A recent legal case in the United States, Plaintiffs v Peck, may set precedents for the way in which documents are categorised for e-Discovery (through ‘predictive coding’), a development that I think could ultimately impact on the way records are classified.
The presiding judge (Andrew Peck, a United States magistrate judge for the Southern District of New York) wrote an article in Law Technology News in October 2011 titled ‘Search, Forward: Will manual document review and keyword searches by replaced by computer-assisted coding?’.
In his article, Peck described the problems associated with the traditional, manual way of document review. He then refers to ‘… two recent research studies that clearly demonstrate that computerised searches are at least as accurate, if not more so, than manual review’. (The details of these studies are included in the article).
Peck discussed the use of keywords applied to electronic documents, and the poor results that often result (‘average recall was just 20% … (a) result (that) has been replicated … over the past few years’). He notes the generally negative judicial reaction to the use of keywords in e-discovery, partially because the manual process is the ‘gold standard’.
Given the increasingly digital nature of e-discovery, Peck noted the increasing use of ‘computer-assisted coding’, more commonly known as ‘predictive coding’. This methodology is described as ‘tools that use sophisticated algorithms to enable the computer to determine relevance based on interaction with a human reviewer’, using a set of documents to ‘train’ the system.
He stated that, unlike keywords, the (better) results achieved by auto-classification systems (predictive coding) are likely to make the latter approach more appealing in US Courts in the near future.
The specific case referred to (Moore v. Publicis, a ‘high profile employment discrimination case’) involved 3 million electronic documents, and the need to cull them. The plaintiffs objected to the use of predictive coding and criticised ‘… the use of such a novel method of discovery without supporting evidence or procedures for assessing reliability’.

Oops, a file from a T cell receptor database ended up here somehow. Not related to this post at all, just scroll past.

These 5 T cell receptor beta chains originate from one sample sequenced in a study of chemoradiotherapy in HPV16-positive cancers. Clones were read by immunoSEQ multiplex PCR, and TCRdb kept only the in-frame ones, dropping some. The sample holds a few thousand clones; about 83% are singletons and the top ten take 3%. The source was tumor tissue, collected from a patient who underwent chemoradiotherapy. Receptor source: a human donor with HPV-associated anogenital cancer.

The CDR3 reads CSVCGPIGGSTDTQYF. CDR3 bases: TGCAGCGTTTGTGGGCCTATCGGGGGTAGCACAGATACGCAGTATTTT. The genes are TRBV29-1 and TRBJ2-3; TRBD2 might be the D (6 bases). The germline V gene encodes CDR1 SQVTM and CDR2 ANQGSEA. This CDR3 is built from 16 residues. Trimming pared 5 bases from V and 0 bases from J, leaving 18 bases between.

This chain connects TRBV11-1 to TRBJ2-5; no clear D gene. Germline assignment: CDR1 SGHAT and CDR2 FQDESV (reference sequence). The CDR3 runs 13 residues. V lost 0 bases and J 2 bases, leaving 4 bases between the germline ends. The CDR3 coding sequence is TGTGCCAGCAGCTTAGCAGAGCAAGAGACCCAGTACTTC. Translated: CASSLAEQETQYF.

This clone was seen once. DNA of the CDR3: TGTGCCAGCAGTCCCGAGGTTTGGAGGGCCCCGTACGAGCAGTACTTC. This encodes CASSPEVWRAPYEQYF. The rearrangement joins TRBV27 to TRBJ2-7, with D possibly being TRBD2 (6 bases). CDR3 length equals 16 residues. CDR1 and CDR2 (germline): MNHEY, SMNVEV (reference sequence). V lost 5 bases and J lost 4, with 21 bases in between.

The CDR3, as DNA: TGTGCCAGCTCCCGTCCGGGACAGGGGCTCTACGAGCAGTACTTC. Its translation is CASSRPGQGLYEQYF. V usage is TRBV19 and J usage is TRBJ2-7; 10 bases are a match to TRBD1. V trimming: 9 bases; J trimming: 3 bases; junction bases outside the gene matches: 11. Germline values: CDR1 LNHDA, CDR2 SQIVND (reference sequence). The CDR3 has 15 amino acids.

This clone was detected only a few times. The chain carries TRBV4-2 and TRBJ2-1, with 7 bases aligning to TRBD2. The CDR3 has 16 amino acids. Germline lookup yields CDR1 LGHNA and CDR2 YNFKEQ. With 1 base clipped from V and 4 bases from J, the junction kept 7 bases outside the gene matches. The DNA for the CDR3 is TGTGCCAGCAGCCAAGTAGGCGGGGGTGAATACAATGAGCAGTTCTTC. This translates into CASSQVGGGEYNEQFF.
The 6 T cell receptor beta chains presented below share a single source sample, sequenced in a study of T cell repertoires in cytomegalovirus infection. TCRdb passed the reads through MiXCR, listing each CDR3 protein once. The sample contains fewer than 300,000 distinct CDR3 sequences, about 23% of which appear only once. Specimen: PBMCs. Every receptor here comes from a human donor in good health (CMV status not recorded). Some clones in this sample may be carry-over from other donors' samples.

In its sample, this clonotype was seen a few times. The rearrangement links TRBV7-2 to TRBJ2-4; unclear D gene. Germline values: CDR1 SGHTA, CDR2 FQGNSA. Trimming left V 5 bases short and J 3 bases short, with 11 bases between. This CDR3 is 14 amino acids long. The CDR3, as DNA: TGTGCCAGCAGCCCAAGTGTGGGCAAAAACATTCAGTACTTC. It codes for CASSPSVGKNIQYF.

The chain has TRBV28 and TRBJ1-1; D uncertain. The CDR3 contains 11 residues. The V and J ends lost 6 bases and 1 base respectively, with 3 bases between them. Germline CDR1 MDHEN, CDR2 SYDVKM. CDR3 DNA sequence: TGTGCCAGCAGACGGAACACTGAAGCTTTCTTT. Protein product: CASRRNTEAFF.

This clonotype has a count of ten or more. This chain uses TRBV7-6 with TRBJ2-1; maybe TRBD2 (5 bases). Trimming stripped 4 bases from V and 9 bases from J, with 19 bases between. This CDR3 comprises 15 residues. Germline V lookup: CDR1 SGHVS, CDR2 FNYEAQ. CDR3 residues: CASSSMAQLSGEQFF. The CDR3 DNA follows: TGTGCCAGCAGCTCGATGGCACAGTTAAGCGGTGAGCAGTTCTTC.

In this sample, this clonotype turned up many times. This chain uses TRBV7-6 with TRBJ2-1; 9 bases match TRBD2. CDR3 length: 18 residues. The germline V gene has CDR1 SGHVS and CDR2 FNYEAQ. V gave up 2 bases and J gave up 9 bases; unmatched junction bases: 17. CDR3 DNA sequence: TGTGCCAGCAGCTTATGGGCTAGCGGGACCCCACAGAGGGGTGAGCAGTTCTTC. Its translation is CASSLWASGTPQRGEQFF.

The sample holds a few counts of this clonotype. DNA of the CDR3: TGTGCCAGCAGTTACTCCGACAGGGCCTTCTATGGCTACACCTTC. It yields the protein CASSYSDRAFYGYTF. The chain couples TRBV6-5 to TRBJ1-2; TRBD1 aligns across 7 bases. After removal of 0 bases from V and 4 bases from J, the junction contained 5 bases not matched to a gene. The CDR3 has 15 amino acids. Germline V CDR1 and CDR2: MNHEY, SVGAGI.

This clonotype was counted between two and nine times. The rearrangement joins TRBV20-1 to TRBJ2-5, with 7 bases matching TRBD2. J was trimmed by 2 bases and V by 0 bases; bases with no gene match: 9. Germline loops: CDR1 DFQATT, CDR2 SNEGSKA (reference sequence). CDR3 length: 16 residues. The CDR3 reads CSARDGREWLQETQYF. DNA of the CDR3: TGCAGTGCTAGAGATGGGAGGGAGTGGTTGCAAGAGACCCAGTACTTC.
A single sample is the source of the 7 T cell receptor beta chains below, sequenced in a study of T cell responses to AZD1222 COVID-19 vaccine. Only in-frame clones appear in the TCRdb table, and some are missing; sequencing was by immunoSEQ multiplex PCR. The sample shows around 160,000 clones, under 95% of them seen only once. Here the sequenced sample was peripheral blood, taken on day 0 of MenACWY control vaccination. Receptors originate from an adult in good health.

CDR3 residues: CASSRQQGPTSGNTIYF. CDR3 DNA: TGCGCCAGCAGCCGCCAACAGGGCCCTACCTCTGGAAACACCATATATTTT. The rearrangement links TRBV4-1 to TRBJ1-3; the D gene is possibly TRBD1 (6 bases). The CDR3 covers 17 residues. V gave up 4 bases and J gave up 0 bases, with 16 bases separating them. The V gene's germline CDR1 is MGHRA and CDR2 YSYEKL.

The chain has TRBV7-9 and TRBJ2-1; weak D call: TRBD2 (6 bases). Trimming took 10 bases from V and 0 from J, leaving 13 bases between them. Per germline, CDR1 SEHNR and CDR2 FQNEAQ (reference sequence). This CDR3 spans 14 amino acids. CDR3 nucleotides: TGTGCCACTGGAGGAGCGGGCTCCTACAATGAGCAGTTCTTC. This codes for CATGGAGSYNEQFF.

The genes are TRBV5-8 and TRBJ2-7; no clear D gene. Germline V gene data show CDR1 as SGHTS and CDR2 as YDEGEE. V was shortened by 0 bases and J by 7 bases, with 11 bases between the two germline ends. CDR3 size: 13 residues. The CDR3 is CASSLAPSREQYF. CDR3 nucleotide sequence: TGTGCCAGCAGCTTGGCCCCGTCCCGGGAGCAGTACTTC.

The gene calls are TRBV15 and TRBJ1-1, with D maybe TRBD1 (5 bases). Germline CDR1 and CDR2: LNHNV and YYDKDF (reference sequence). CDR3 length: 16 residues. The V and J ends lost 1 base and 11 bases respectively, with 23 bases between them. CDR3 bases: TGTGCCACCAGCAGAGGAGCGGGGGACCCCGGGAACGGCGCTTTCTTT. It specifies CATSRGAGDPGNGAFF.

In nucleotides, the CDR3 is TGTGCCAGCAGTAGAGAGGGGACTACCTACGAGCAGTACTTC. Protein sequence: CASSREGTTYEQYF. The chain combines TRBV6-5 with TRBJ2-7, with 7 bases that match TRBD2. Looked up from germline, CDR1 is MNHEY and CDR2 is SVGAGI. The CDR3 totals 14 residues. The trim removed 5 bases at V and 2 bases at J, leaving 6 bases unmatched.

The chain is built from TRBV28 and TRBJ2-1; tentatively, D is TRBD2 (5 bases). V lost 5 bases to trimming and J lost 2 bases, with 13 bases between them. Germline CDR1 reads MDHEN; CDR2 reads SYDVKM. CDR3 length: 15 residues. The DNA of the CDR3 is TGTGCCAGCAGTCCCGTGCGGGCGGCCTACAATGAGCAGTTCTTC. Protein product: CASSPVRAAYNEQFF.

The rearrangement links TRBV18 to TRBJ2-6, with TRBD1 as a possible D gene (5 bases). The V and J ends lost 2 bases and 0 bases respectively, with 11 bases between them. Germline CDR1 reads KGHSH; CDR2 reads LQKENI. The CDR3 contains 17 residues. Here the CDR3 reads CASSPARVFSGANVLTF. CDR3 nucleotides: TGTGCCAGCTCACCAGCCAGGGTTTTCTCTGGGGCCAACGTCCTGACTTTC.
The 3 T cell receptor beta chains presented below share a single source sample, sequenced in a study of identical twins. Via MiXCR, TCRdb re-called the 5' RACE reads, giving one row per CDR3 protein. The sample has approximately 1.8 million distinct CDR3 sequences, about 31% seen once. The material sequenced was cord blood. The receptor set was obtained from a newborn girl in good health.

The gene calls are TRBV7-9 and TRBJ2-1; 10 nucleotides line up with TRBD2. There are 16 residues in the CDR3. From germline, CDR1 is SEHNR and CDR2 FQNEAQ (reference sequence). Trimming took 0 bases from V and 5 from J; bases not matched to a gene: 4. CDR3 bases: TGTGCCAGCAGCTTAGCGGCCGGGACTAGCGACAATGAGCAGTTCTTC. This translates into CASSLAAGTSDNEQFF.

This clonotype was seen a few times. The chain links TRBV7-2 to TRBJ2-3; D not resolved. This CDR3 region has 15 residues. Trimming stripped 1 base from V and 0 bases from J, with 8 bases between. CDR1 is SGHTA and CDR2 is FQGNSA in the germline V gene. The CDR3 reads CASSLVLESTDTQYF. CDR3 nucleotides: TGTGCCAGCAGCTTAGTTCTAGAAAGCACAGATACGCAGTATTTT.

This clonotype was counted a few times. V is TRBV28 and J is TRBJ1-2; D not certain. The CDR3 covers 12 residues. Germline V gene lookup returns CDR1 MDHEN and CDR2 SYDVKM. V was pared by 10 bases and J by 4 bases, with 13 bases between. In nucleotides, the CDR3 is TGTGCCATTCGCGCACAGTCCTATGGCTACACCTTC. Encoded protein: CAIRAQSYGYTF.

Another Judge was asked to review the case; Judge Carter upheld the decision ‘after finding it to be well reasoned and therefore not subject to reversal.’
For background to the case, see: Plaintiffs v Peck – A Worthy Addition to your Summer Reading List. 10 July 2012. ELLBLOG . http://ellblog.com/?p=2999
Recommind has produced a short booklet titled ‘Predictive Coding for Dummies’, available as a free, 36-page, pdf. The Dummies Guide notes that ‘Real living, breathing legal experts are essential to predictive coding. These experts use built-in search and analytical tools — including keyword, Boolean and concept search, category grouping, and more than 40 other automatically populated filters — collectively referred to as predictive analytics — to identify documents that need to be reviewed and coded.’ Replace ‘legal experts’ with ‘records managers’ and the role of the records manager is clear.
Of course, finding all the correct documents within a classification is only one part of the requirement. The classification needs to be persistent and connected with other recordkeeping requirements including retention management.
I co-wrote an article for the November issue of IQ, the RIMPA industry quarterly, with Umi Mokhtar from Universiti Kebangsaan Malaysia (UKM) in Malaysia asking the question as to whether technology can classify records better than a human can.
The article noted apparent success rates when the technology was used for legal review, and questioned whether the same technology could be used to classify (or apply classification terms) to records instead of expecting: (a) ‘containers’ to have the right classification terms given their content or (b) users ‘filing’ documents against the correct classification.
I was fortunate to have the chance to sit with one of the predictive coding vendors last week to discuss these issues and my concerns about the effectiveness of the technology to classify records correctly.
I had a similar discussion with a reseller of the same product almost 8 years ago, at the height of EDRMS implementations, when this technology was only seen for its value in finding information.